Articles > General Guides > Fishless Tank Cycling and Avoiding New Tank Syndrome
Fishless Tank Cycling and Avoiding New Tank Syndrome
Published by Fishadmin on 10/12/2008 (436936 reads)

Introduction
Water quality is essential to get right if you want healthy attractive fish. In fact, it’s often said that keeping fish is more about keeping water than fish. If your water quality is good then your fish will live longer, be more attractive and your hobby will be much more rewarding.
This article explains how to get your fish tank ready for adding fish. You’ll learn some basics about water chemistry and how fish affect the water they inhabit.

Background
Fish, as part of their biological processes, secrete ammonia from their gills and in urine. In the wild this would be diluted by the environment but in a tank this ammonia builds up quickly to levels that will harm the fish. Ammonia in the water can cause breathing difficulties and burn the fish’s skin so obviously this needs to be prevented.
Luckily nature is on your side and provides a way of removing the ammonia. This is known as the Nitrogen Cycle.

The Nitrogen Cycle
The nitrogen cycle might sound like too much science but it’s actually very simple. It’s a three stage process where ‘friendly’ bacteria convert the harmful ammonia to much less harmful nitrate. The diagram below shows how this takes place.

Nitrogen Cycle

As can be seen there are two types of bacteria that are required for the nitrogen cycle. In simple terms the bacteria consume one compound and emit another.

A New Tank
A newly set up tank will not contain enough of the beneficial bacteria required for the Nitrogen Cycle. Bacteria once given a source of ammonia will start to multiply and colonise the filter and substrate. However these bacteria are slow growing and will need time to multiply to the point of being able to remove enough ammonia for fish to be added to the new tank.

The Solution – Fishless Cycling
As mentioned at the beginning of this article you are going to learn how to prepare your water for fish. This involves getting the nitrogen cycle running by adding a source of ammonia into the tank. There are two methods for this, either adding ammonia from a bottle or dropping small amounts of fish food into the tank as explained below. If you have access to fully cycled media from another tank, squeezing it out in your tank, or adding it to your filter will help start the bacterial colonies you need. Be patient when cycling a tank as it takes 4-6 weeks or even longer to fully cycle a new tank. Remember to treat the water in the tank with water conditioner to remove chlorine or chloramine otherwise bacteria won't grow.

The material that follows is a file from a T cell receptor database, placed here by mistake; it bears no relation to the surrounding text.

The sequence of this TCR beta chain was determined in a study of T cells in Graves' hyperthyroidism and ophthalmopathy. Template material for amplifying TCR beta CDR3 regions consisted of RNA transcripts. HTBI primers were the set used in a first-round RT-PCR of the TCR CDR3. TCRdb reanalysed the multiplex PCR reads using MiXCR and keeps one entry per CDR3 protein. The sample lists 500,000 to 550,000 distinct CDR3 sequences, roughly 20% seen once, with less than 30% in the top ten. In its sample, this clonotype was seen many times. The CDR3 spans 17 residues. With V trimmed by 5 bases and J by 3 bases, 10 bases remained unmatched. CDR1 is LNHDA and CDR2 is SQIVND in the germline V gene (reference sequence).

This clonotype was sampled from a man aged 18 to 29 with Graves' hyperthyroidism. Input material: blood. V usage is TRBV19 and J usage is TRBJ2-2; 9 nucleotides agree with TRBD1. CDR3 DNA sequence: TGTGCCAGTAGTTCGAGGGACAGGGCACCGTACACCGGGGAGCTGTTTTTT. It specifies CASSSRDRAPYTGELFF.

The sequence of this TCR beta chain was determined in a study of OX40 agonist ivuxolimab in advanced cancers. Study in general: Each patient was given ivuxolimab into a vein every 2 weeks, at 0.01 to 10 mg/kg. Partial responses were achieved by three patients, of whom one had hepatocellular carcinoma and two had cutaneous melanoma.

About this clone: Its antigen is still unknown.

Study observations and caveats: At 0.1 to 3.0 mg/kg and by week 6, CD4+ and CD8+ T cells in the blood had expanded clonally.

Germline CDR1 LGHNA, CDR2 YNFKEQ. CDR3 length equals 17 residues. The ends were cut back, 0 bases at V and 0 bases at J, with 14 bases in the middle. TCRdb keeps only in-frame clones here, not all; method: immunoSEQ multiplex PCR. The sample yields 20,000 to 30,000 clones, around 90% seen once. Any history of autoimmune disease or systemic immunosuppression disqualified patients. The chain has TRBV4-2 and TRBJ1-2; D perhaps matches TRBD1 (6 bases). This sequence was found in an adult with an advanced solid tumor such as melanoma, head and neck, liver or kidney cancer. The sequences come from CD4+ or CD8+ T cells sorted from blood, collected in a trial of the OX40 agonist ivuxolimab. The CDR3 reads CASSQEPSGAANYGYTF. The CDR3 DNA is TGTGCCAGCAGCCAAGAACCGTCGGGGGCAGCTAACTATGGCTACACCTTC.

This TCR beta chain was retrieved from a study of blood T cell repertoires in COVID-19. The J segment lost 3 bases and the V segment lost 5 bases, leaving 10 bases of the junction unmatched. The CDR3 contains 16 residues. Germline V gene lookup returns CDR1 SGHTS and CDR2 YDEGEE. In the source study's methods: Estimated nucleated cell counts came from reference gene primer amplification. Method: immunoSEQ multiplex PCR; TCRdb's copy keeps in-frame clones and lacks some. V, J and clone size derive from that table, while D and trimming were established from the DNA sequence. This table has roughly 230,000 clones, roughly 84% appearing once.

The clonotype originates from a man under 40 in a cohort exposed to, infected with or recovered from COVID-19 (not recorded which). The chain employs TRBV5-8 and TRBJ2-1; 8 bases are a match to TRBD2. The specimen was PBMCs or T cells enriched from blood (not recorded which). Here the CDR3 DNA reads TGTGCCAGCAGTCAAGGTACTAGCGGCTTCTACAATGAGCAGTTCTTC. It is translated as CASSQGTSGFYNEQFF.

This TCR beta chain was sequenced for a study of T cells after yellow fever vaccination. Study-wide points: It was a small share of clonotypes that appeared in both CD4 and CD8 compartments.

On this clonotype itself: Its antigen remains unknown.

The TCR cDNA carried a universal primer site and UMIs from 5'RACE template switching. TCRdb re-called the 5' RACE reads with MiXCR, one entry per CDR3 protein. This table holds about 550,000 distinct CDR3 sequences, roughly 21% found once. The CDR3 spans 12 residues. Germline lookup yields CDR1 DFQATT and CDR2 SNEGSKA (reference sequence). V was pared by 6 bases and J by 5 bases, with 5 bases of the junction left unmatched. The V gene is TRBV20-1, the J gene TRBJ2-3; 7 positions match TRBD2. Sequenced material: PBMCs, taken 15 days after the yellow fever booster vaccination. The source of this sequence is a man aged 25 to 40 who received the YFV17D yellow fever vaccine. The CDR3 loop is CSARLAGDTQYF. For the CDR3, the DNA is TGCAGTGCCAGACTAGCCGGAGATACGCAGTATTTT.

Fishless Cycling – Ammonia method
For this you’re going to need a bottle of household ammonia from the supermarket or chemist, a syringe, a calculator and a test kit for testing ammonia, nitrite and nitrate. (Test kits are an essential part of fishkeeping. It’s the only way you can be sure what’s going on in your tank.)

Household ammonia is typically 10% ammonia, the quantities used in the calculator are based on this. Commonly added amounts to the tank are between 2ppm and 5ppm (parts per million). We recommend 3ppm as a good level so all following instructions are based around using 3ppm.

1) First you need to know how many litres of water are in your tank. This is easy – measure the height, width and length in centimetres and multiply those figures together and then divide by 1000 (or use the calculator on the right). For example a tank measuring 100cm by 50cm by 30cm would hold 150 litres. If you have a lot of substrate and décor in your tank you need to take 10-20% off your calculated figure to allow for this.
2) Use the ammonia calculator at the bottom of the page to work out the amount of ammonia in millilitres (ml) to introduce and add it to the tank.
3) The following day use the ammonia test kit to measure the ammonia in the tank.If it’s below 3ppm (parts per million) use the ammonia calculator below to calculate how much ammonia to add to bring the level back to 3ppm. It may take several days before you see a significant drop.
4) Repeat step 3 every day. This process is to start the cycle off (the initial bacterial growth) and keep the bacteria alive by feeding them ammonia at the correct concentrations in the tank water.